What is PaaS?

PaaS, or Platform as a Service, gives developers and companies the ability to create, host, and deploy applications through the cloud. Both the hardware and the application software platform are provided as part of PaaS, hosted on the PaaS provider’s own platform.

This is cost-effective for programmers, who want to focus on building their app, not on creating and maintaining the infrastructure to run it. It’s also helpful for small businesses and startup companies, who are unlikely to be able to have their own on-premises development environment.

Typically, PaaS software development platforms are accessed via a web browser.

How does PaaS differ from IaaS and SaaS?

PaaS is different from IaaS (infrastructure as a service), which offers the infrastructure to create any type of cloud-based service. You could think of IaaS as a virtual server, where you have greater control and power than over a PaaS service — but where you have to configure most things yourself.

SaaS (software as a service) involves providing a completed application, rather than the resources to develop and deploy an application. You may be able to integrate a SaaS service with other applications, but you don’t have the ability to customize the actual SaaS software yourself.

Advantages of PaaS

Using PaaS in your business has a number of advantages, including:

  • Low upfront costs, as small organizations can use premium resources without a huge cost
  • No need to purchase specialized hardware, as the development environment can be accessed simply through a web browser
  • A faster speed to market, as apps can be developed quickly
  • Flexibility, with the ability to dynamically scale as resources are needed, and with employees able to log in and work on applications remotely at any time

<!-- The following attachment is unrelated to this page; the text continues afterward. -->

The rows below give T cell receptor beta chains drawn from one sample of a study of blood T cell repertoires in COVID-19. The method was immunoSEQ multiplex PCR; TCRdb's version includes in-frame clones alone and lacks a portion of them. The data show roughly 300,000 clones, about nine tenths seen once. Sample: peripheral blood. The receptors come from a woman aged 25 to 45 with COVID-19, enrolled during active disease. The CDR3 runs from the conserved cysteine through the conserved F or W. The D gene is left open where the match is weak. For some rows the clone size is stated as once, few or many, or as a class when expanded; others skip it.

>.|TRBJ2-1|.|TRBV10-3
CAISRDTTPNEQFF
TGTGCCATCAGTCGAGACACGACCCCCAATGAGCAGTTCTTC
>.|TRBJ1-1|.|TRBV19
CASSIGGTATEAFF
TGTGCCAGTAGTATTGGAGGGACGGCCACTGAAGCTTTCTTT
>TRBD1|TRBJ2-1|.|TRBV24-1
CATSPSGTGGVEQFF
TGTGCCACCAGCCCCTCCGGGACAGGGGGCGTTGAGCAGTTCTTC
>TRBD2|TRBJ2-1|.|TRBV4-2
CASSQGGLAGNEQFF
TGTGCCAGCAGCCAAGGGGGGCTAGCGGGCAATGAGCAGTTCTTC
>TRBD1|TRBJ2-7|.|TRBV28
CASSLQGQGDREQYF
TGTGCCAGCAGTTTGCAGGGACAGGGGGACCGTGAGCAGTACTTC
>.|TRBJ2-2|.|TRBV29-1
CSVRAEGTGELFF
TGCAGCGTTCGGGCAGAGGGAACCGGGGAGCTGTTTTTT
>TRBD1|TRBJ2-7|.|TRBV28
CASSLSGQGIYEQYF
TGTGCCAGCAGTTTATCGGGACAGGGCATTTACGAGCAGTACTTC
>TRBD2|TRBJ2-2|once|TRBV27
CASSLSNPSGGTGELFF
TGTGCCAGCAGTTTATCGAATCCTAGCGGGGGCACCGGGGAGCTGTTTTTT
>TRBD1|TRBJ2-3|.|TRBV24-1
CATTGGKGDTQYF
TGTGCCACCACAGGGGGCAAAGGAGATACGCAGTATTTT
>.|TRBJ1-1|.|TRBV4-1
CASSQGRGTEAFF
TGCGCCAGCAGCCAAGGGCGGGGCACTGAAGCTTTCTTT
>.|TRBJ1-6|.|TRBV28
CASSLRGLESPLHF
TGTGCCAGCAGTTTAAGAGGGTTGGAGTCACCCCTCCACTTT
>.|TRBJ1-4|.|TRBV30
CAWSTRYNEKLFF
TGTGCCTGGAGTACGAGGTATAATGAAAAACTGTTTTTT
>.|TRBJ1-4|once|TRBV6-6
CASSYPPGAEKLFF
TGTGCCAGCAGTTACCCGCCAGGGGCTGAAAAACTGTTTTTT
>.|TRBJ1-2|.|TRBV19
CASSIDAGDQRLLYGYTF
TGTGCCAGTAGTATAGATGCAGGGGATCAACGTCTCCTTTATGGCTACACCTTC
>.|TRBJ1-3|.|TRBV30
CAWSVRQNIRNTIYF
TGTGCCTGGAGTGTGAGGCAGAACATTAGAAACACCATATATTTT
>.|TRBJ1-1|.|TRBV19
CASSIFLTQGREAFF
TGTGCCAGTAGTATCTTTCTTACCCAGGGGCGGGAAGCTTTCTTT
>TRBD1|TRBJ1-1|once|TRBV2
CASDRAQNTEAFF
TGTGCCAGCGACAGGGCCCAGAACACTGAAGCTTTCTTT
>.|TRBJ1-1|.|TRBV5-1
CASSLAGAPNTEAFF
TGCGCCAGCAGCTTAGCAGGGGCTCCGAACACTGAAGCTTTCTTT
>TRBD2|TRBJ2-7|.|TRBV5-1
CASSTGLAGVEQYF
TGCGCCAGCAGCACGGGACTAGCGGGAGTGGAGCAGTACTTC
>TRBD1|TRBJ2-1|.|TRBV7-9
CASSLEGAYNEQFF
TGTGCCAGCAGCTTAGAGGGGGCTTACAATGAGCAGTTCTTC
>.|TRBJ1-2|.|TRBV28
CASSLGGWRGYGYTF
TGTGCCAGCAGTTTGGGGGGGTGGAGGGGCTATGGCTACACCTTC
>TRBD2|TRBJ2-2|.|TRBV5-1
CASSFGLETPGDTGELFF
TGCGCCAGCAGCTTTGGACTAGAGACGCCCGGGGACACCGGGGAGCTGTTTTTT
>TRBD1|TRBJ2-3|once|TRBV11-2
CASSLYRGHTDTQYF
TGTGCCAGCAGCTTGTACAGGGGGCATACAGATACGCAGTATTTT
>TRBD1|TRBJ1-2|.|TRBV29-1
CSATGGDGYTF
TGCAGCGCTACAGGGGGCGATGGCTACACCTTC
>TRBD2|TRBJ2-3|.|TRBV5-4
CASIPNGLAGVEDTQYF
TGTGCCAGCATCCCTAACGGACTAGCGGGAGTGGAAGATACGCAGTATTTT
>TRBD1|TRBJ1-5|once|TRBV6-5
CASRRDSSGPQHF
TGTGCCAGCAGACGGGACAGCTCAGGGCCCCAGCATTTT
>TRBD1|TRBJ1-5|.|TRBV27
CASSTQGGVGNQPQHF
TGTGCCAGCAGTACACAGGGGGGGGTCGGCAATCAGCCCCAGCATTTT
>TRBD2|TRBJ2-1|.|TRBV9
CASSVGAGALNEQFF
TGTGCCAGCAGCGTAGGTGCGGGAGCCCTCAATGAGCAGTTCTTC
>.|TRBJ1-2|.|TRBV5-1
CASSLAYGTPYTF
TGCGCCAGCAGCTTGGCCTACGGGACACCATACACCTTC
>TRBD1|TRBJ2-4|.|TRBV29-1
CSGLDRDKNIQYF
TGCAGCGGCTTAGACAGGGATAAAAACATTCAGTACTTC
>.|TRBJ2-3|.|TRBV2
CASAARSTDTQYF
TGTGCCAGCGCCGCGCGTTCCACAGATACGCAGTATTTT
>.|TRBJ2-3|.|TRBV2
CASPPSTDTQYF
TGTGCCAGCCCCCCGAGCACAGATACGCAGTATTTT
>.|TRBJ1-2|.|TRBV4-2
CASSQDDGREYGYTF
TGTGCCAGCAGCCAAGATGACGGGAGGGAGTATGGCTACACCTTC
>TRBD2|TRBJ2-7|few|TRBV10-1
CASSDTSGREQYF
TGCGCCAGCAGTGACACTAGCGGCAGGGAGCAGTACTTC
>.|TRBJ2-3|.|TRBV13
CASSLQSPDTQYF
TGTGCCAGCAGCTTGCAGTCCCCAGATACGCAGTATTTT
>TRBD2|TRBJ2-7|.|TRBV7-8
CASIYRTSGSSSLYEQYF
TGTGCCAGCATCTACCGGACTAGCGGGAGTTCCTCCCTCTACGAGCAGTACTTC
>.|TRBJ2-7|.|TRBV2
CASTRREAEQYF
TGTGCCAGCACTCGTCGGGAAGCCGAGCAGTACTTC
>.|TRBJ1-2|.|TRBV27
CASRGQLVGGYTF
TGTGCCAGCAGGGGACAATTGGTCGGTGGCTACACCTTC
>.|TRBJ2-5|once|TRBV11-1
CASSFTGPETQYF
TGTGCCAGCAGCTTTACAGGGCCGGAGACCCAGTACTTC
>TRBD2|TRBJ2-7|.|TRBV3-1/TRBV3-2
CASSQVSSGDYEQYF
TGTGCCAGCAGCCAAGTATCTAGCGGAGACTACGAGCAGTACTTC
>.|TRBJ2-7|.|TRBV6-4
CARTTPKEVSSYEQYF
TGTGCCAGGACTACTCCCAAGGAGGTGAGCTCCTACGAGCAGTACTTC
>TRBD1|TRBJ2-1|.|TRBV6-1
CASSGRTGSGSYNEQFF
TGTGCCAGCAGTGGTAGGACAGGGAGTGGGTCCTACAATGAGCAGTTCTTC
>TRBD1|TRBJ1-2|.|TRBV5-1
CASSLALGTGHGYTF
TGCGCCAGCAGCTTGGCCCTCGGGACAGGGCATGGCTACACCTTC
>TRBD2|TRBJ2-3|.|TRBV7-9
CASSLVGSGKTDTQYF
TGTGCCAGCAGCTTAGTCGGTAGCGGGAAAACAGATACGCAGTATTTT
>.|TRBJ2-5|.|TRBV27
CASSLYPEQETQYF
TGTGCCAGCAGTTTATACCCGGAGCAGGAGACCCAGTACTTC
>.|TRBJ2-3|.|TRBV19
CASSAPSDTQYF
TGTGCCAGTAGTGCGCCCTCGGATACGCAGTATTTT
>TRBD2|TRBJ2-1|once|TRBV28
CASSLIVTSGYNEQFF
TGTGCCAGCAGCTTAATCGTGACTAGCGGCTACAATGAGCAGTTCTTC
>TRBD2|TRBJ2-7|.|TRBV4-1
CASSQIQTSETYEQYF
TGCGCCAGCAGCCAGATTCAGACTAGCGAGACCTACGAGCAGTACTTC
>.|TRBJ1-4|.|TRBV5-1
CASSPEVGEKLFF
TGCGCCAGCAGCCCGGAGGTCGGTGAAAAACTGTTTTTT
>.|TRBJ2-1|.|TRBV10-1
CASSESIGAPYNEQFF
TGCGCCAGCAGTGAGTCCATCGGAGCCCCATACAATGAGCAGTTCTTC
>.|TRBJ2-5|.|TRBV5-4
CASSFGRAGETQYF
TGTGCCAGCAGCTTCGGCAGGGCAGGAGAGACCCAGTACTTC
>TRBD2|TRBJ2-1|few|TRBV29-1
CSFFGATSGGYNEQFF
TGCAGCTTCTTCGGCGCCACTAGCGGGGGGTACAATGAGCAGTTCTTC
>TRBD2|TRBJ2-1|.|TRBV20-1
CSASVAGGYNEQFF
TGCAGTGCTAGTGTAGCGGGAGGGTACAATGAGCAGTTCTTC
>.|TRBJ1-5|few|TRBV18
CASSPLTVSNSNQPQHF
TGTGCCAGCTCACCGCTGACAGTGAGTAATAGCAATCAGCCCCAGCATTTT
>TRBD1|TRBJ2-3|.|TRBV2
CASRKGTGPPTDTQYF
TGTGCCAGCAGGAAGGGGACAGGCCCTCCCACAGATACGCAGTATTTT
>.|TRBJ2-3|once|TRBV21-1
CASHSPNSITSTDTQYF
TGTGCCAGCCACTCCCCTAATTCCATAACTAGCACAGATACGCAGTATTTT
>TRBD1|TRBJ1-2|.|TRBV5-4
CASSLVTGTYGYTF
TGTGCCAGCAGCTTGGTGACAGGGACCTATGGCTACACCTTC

Disadvantages of PaaS

PaaS does have some drawbacks, too. These include:

  • Being locked into an interface or even a development language that you may end up wanting to move on from
  • Potential security risks such as unused accounts (perhaps of employees who are no longer with the company) could open up the possibility of a security breach
  • Potential difficulty in aligning existing infrastructure with the PaaS service

Examples of PaaS in action

Examples of PaaS include:

  • AWS Elastic Beanstalk (for deploying and scaling web applications)
  • Heroku (for data-driven apps)
  • OpenShift (an open source container application platform from Red Hat)
  • Magento Commerce Cloud (now Adobe Commerce, a managed, automated hosting platform for the Magento Commerce software)
  • Microsoft Azure (which can also be used for IaaS and SaaS)

PaaS is a valuable and cost-effective tool for programmers and companies that want to develop and deliver applications without building and maintaining the underlying infrastructure. It’s a popular cloud delivery model that, like IaaS and SaaS models, has both advantages and disadvantages.